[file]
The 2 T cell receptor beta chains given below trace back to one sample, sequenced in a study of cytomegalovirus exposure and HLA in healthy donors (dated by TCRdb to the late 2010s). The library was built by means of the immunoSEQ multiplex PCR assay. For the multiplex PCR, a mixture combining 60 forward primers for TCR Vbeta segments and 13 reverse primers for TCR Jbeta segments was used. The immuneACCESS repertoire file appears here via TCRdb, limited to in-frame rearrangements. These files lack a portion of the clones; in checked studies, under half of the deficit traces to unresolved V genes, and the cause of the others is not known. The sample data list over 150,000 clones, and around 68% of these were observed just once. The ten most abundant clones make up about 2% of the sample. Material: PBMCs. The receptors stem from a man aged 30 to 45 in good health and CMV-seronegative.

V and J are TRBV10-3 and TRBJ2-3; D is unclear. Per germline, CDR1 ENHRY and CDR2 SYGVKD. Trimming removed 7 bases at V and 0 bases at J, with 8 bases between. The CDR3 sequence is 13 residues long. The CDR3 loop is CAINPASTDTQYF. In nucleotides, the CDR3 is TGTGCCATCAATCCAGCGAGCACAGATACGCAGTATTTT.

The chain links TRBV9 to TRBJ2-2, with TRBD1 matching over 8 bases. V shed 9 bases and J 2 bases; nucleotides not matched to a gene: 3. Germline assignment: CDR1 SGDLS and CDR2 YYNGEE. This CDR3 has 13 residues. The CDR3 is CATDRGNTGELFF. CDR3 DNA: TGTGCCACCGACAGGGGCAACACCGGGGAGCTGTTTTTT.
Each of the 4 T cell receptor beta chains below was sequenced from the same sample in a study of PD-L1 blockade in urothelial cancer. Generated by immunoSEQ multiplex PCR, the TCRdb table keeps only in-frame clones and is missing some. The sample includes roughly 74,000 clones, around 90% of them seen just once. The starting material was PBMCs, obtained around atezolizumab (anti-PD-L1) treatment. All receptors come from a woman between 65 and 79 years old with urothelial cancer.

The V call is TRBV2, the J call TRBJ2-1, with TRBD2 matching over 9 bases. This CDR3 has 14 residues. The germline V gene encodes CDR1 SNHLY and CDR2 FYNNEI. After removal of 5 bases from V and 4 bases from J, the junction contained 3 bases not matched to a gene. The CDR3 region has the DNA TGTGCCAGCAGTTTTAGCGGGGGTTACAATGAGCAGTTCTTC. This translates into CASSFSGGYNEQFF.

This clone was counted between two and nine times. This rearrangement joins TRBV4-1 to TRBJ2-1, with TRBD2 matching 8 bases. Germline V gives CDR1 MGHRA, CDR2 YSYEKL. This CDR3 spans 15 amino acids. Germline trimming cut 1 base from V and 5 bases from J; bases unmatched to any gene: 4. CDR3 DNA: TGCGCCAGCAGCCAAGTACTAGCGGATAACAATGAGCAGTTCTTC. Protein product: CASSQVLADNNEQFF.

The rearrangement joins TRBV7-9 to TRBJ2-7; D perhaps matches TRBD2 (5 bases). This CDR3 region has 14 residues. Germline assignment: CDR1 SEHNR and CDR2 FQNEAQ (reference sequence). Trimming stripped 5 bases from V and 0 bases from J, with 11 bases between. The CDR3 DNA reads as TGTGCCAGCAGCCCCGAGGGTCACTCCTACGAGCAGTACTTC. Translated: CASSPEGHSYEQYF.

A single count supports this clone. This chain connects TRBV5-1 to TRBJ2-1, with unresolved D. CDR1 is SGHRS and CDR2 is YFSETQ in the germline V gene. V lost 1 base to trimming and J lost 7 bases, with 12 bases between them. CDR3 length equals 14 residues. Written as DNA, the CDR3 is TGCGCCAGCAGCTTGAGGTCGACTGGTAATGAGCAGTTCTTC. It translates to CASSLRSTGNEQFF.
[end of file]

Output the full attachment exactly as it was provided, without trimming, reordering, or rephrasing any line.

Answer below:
The 2 T cell receptor beta chains given below trace back to one sample, sequenced in a study of cytomegalovirus exposure and HLA in healthy donors (dated by TCRdb to the late 2010s). The library was built by means of the immunoSEQ multiplex PCR assay. For the multiplex PCR, a mixture combining 60 forward primers for TCR Vbeta segments and 13 reverse primers for TCR Jbeta segments was used. The immuneACCESS repertoire file appears here via TCRdb, limited to in-frame rearrangements. These files lack a portion of the clones; in checked studies, under half of the deficit traces to unresolved V genes, and the cause of the others is not known. The sample data list over 150,000 clones, and around 68% of these were observed just once. The ten most abundant clones make up about 2% of the sample. Material: PBMCs. The receptors stem from a man aged 30 to 45 in good health and CMV-seronegative.

V and J are TRBV10-3 and TRBJ2-3; D is unclear. Per germline, CDR1 ENHRY and CDR2 SYGVKD. Trimming removed 7 bases at V and 0 bases at J, with 8 bases between. The CDR3 sequence is 13 residues long. The CDR3 loop is CAINPASTDTQYF. In nucleotides, the CDR3 is TGTGCCATCAATCCAGCGAGCACAGATACGCAGTATTTT.

The chain links TRBV9 to TRBJ2-2, with TRBD1 matching over 8 bases. V shed 9 bases and J 2 bases; nucleotides not matched to a gene: 3. Germline assignment: CDR1 SGDLS and CDR2 YYNGEE. This CDR3 has 13 residues. The CDR3 is CATDRGNTGELFF. CDR3 DNA: TGTGCCACCGACAGGGGCAACACCGGGGAGCTGTTTTTT.
Each of the 4 T cell receptor beta chains below was sequenced from the same sample in a study of PD-L1 blockade in urothelial cancer. Generated by immunoSEQ multiplex PCR, the TCRdb table keeps only in-frame clones and is missing some. The sample includes roughly 74,000 clones, around 90% of them seen just once. The starting material was PBMCs, obtained around atezolizumab (anti-PD-L1) treatment. All receptors come from a woman between 65 and 79 years old with urothelial cancer.

The V call is TRBV2, the J call TRBJ2-1, with TRBD2 matching over 9 bases. This CDR3 has 14 residues. The germline V gene encodes CDR1 SNHLY and CDR2 FYNNEI. After removal of 5 bases from V and 4 bases from J, the junction contained 3 bases not matched to a gene. The CDR3 region has the DNA TGTGCCAGCAGTTTTAGCGGGGGTTACAATGAGCAGTTCTTC. This translates into CASSFSGGYNEQFF.

This clone was counted between two and nine times. This rearrangement joins TRBV4-1 to TRBJ2-1, with TRBD2 matching 8 bases. Germline V gives CDR1 MGHRA, CDR2 YSYEKL. This CDR3 spans 15 amino acids. Germline trimming cut 1 base from V and 5 bases from J; bases unmatched to any gene: 4. CDR3 DNA: TGCGCCAGCAGCCAAGTACTAGCGGATAACAATGAGCAGTTCTTC. Protein product: CASSQVLADNNEQFF.

The rearrangement joins TRBV7-9 to TRBJ2-7; D perhaps matches TRBD2 (5 bases). This CDR3 region has 14 residues. Germline assignment: CDR1 SEHNR and CDR2 FQNEAQ (reference sequence). Trimming stripped 5 bases from V and 0 bases from J, with 11 bases between. The CDR3 DNA reads as TGTGCCAGCAGCCCCGAGGGTCACTCCTACGAGCAGTACTTC. Translated: CASSPEGHSYEQYF.

A single count supports this clone. This chain connects TRBV5-1 to TRBJ2-1, with unresolved D. CDR1 is SGHRS and CDR2 is YFSETQ in the germline V gene. V lost 1 base to trimming and J lost 7 bases, with 12 bases between them. CDR3 length equals 14 residues. Written as DNA, the CDR3 is TGCGCCAGCAGCTTGAGGTCGACTGGTAATGAGCAGTTCTTC. It translates to CASSLRSTGNEQFF.